The pianist struggles to suppress a laugh. If you talk to a guitarist during the break he'll ask intimate questions about your 14-year-old sister.


Vocalists are whimsical creations of the all-powerful jazz gods. They are placed in sessions to test musicians' capacity for suffering. They are not of the jazz world, but enter it surreptitiously. Example: A young woman is playing minor roles in college musical theater. One day, a misguided campus newspaper critic describes her singing as "...jazzy." Voila! A star is born! Quickly she learns "My Funny Valentine," "Summertime," and "Route 66." Her training complete, she embarks on a campaign of musical terrorism. Musicians flee from the bandstand as she approaches. Those who must remain feel the full fury of the jazz universe. The vocalist will try to seduce you-and the rest of the audience-by making eye contact, acknowledging your presence, even talking to you between tunes. Do not fall into this trap! Look away; make your distaste obvious. Otherwise the musicians will avoid you during their breaks. Incidentally, if you talk to a vocalist during a break, she will introduce you to her "manager."

Picking the Tune

Every time a tune ends, someone has to pick the next one. It's a fundamental concept that unfortunately runs at odds with jazz group processes. Tune selection makes a huge difference to the musicians. They love to show off on tunes that they know and tremble at the threat of tunes unknown. But to pick a tune is to invite close scrutiny: "So this is how you sound at your best? Hmm." It's a complex issue with unpredictable outcomes. Sometimes no one wants to pick a tune; sometimes everyone wants to pick a tune. The resulting disagreements lead to faction-building and, under extreme conditions, even impromptu elections. The politics of tune selection makes for great entertainment.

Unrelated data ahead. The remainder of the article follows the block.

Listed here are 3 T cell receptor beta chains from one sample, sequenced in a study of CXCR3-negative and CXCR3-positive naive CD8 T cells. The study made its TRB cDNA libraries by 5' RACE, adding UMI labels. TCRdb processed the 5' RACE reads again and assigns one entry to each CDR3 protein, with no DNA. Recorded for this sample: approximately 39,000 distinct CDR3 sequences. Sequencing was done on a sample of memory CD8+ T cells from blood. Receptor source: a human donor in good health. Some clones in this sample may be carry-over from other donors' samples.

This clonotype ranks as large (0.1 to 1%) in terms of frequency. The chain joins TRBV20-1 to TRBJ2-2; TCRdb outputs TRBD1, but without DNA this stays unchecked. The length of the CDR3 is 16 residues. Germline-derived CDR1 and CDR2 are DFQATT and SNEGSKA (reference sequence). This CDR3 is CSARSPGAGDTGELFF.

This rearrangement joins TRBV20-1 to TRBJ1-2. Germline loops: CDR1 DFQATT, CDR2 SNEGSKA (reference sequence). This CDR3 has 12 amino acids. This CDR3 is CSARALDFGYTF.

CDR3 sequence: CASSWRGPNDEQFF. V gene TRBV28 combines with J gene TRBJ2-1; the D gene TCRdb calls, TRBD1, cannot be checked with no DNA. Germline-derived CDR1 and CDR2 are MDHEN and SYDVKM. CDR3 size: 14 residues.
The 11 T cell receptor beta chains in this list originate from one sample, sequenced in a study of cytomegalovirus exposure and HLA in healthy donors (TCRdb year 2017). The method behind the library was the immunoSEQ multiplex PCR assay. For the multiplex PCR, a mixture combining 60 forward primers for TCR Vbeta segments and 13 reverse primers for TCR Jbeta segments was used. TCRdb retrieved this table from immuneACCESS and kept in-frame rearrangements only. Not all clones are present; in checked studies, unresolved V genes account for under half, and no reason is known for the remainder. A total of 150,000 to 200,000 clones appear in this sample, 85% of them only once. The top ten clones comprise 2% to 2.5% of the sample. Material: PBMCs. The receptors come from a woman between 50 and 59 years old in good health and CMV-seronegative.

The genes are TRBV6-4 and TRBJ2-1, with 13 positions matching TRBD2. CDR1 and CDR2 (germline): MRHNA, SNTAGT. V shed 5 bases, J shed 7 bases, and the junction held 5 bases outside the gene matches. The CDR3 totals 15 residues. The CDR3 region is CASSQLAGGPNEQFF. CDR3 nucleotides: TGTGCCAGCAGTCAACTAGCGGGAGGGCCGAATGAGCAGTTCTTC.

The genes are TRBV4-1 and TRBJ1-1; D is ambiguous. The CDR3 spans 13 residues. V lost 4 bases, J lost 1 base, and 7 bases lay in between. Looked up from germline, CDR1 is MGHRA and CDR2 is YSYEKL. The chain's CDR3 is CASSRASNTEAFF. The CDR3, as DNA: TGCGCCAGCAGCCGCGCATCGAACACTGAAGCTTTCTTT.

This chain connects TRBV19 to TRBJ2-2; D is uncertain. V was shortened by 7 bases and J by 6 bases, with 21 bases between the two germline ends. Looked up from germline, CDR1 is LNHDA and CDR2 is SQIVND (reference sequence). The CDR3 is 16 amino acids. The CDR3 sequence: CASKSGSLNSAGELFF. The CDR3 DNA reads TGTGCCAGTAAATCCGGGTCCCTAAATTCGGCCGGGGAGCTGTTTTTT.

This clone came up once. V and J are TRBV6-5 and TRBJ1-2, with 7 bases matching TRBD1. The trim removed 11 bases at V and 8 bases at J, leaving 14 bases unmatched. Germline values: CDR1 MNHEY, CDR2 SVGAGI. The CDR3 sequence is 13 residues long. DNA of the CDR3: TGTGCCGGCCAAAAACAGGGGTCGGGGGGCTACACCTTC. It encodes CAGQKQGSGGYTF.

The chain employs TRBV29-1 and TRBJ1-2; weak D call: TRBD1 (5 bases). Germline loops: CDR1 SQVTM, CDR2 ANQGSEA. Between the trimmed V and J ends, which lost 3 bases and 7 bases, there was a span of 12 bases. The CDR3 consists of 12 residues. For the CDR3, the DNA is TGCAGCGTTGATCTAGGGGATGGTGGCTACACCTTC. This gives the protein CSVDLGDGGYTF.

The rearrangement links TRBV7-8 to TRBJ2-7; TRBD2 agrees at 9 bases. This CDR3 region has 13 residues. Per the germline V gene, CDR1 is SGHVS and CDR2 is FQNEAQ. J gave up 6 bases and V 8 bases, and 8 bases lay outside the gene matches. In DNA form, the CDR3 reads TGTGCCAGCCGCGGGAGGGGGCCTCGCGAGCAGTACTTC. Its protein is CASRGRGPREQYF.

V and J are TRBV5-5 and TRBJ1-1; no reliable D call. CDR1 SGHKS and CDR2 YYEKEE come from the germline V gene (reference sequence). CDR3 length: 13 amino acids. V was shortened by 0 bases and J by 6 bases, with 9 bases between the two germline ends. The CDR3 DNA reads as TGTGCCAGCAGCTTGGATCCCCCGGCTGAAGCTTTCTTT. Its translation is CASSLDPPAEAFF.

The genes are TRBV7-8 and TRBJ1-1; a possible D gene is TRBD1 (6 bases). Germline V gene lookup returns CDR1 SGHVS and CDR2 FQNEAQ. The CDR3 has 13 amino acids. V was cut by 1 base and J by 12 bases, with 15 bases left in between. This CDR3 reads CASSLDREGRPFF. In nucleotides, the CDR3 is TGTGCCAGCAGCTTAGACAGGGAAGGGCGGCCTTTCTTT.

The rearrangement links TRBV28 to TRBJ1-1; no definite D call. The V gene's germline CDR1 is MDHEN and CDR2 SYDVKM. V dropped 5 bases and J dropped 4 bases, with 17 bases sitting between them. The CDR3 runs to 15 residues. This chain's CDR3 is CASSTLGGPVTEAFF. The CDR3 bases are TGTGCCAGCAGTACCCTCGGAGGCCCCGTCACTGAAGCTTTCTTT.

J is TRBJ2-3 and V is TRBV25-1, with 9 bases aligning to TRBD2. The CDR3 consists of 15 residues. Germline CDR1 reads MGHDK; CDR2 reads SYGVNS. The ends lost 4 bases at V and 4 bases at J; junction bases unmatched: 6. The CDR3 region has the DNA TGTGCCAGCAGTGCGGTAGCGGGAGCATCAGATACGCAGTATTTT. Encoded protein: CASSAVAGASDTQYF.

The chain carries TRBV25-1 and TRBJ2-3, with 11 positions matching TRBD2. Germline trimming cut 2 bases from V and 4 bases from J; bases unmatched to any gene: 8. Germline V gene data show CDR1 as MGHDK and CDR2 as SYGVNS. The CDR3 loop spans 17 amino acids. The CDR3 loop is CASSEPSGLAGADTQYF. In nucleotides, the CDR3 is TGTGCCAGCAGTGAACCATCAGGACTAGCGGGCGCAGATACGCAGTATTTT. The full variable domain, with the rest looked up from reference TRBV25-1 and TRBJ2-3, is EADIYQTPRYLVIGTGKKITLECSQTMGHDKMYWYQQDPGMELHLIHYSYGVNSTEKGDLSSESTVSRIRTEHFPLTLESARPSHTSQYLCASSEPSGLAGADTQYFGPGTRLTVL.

Example 1: No one wants to pick a tune

(Previous tune ends.)

Trumpet player: "What the f#@k? Is someone gonna to pick a tune?"

Trumpet player: "This s%!* is lame. I'm outta here." (Storms out of room, forgetting to pay tab.)

Rest of band (in unison): "Yea!!"
(Band takes extended break, puts drinks on trumpet player's tab).

Example 2: Everyone wants to pick a tune

(Previous tune ends.)
(Pianist and guitarist simultaneously): "Beautiful Love!" "Donna Lee!"

Guitarist to pianist: "You just want to play your fat, stupid, ten-note chords!"

Pianist to guitarist: "You just want to play a lot of notes really fast!"

Saxophonist: "'Giant Steps!'" (a treacherous Coltrane tune practiced obsessively by saxophonists)

Guitarist and pianist (together): "Go ahead, asshole."

Trumpet player: "This shit is lame. 'Night in Tunisia'." (a Dizzy tune offering bounteous opportunities for loud, high playing.)

Saxophonist: "Sorry, forgot my earplugs, Maynard."
(Long, awkward silence.)

Pianist, guitarist, saxophonist, trumpet player all turn to drummer: "Your
turn, Skinhead."
(Drummer pauses to think of hardest tune possible, a time-tested drummer
ploy to punish real musicians who play actual notes.)

Drummer: "Stablemates."

Trumpet player: "F#@k this! I'm outta here." (Storms out of room. Bartender
chases after him.)

Trombonist: "Did someone forget to turn off the CD player?"

Not only are these disagreements fun to watch; they create tensions that will last all through the night.

As an educated audience member, you might want to keep a flow chart diagramming the shifting alliances. You can also keep statistics on individual tune-calling. Under no circumstances, though, should you take sides or yell out song titles. Things are complicated enough already.